Formula One underwent the biggest regulation change in a generation for the 2022 season. The aerodynamic designs meant that even a car a full second a lap quicker when catching a slower car found the turbulent air made it difficult to overtake. Further the lack of clean air across the front wing would result in a loss of down force and cause the tyres to slide around and degrade quickly.
The reintroduction of the ‘ground effect’ principal for the 2022 F1 designs meant the lower pressure created under the floor would suck the car onto the circuit thus allowing the regulators to remove around 50% of the downforce previously required on the top of the car.
F1 overtaking improved
At the end of season Abu Dhabi test, Pirelli revealed that overtaking had increased by 30% during the 2022 season. The Italian tyre manufacturer said there was 599 recorded overtakes through the 2021 season – but in 2022, this figure increased to 785 overtakes over the same number of races.
Pirelli F1 chief Mario Isola explained that only “proper overtakes” were counted in the numbers. “Unfortunately it is difficult to have a statistic where if they overtake each other two or three times in a lap, like I don’t know Jeddah or some other races,” said Isola.
“But then on the main straight, they are in the same position, you don’t get this because it’s too difficult. It’s just real overtaking.
“I believe it’s a very good number, 30% more, considering that is informed by the facts, so it’s not exaggerated. It’s quite a good point.”
Newey criticises new regulations
Clearly this has proven a success for the FIA regulators but when the rules were first published Adrian Newey was unimpressed. He denounced the new style car design as a missed opportunity and “a shame.”
“I think if you come up with completely new regulations, we should make sure it’s right. And these rules just aren’t,” Newey observed in 2021.
However, the Red Bull technical guru has had a change of tune, following his team’s first constructors’ title since 2013.
“When I first read the rules two years ago, I was really frustrated,” he said. “They looked extremely restrictive. I have to admit that I had to change my mind,” told AMuS.
“The chassis and the front wing are in a very narrow framework, but then there are areas with a surprising amount of freedom. These include the sidepods and the floor.
“The different sidepod shapes are also easy for fans to distinguish, which is a good thing.”
Mercedes was a real surprise
The designs of the all new 2022 cars differed substantially from team to team which Newey believes points to further design progression in 2023.
“It means none of us is absolutely right and there has to be something better,” he said.
“The Mercedes was a real surprise,” added Newey. “We had overlooked that loophole and they got better and better over the year.”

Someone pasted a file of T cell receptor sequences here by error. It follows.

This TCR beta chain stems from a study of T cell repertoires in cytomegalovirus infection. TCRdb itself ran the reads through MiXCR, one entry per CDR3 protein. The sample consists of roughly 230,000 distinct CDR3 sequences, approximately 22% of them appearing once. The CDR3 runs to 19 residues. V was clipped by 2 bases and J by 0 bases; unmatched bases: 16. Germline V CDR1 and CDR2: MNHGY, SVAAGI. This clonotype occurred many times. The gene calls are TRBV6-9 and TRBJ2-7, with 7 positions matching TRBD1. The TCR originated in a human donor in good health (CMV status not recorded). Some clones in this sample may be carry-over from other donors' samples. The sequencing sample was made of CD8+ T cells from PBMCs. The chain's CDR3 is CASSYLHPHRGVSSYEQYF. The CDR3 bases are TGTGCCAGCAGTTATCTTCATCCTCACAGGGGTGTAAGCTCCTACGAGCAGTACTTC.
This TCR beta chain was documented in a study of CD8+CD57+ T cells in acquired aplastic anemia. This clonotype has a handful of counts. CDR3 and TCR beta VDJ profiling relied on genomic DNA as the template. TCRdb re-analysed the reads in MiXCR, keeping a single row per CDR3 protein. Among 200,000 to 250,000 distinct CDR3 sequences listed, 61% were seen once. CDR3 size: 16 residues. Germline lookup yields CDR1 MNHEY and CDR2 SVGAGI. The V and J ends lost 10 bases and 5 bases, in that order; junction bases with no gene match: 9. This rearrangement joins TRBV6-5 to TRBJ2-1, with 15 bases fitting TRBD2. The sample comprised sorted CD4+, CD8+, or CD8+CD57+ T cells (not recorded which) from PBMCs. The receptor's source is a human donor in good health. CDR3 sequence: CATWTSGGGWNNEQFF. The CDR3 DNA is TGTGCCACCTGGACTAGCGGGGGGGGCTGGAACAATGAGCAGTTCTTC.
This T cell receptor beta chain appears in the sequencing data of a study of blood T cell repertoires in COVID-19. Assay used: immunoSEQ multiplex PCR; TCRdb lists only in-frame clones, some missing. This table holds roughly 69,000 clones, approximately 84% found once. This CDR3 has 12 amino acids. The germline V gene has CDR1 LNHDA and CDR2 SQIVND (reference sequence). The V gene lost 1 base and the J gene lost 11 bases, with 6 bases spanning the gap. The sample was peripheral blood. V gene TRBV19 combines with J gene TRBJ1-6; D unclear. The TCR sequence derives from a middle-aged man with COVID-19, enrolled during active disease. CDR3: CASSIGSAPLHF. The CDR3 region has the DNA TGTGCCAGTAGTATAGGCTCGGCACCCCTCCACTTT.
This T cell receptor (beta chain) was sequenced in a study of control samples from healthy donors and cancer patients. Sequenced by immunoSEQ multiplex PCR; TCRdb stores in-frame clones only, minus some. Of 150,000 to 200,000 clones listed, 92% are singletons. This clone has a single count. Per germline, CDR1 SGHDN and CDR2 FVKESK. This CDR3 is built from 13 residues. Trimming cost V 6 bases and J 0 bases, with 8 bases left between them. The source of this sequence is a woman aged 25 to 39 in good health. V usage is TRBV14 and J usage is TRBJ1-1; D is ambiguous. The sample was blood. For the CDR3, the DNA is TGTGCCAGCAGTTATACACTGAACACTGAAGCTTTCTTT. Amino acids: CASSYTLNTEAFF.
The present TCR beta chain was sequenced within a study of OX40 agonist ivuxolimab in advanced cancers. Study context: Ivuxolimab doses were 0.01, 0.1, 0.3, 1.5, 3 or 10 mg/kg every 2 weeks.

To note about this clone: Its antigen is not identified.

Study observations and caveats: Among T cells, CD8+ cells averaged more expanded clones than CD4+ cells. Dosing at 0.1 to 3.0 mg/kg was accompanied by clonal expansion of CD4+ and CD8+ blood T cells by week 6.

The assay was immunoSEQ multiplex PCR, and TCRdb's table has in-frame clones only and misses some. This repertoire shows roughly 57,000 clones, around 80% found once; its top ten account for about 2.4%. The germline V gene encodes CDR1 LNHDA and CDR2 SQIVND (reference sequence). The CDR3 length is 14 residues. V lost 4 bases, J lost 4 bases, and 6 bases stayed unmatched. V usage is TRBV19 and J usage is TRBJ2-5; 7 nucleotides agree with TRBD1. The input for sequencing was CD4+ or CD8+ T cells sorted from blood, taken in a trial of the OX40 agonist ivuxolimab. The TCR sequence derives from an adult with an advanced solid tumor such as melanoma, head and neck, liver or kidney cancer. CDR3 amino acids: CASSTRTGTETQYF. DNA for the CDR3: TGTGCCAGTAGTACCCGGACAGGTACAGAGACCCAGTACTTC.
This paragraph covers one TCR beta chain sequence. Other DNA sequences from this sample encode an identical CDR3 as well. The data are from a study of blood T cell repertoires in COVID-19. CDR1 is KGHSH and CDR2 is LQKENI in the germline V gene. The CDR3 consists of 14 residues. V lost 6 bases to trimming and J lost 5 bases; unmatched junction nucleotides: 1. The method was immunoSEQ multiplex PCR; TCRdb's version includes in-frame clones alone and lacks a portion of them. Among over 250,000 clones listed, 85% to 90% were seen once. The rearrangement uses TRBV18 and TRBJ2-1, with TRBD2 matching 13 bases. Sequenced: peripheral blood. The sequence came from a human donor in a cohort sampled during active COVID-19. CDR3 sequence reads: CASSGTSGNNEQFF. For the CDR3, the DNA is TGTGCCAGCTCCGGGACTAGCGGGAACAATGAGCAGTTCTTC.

The steep learning curve for the teams has in Newey’s view made the new regulations more ‘exciting’. The 2021 cars we the result of a long developmental process and the F1 teams had converged around a single design concept.
“The regulations had been in place for ages and although there were always changes, everything worked on the same principle,” Newey observed.
Gaps were smaller than expected
When Formula One has enacted such big design regulation changes in the past, the gaps between the teams has opened up yet due to the budget cap this didn’t happen this time.
Top teams couldn’t just throw hundreds of millions at their car design whilst others took years to follow their lead.
“In the beginning, with us and Ferrari, there were two teams at the same level, and towards the end of the season Mercedes was getting stronger.”
“To be honest, I was expecting bigger gaps.”
Budget cap keeps the teams apart
The budget cap should ensure the teams designs for next year will continue to differ significantly. Newey admits that the cost cap prevented Red Bull from exploring the Mercedes zero side pod concept.
“We didn’t have the time to look at the Mercedes concept in detail,” he said. “Under a budget cap you can no longer afford this luxury.
“With the Mercedes, it will be the case that everyone will only copy the concept when it becomes a lasting success. We will continue to develop our concept because we know it best.
“But I don’t dare to say whether our way is the best. It is quite possible that someone else with a better idea is just around the corner.
“Think of the double diffuser. That loophole was always there. It just wasn’t discovered.”
Toto Wolff recently admitted Mercedes were 8-10 months behind Red Bull on the design front and despite the Brackley team having 27% more aerodynamic testing time than the Milton Keynes based team, it will still be a tall order for the silver arrows to be competing for the championship in 2023.
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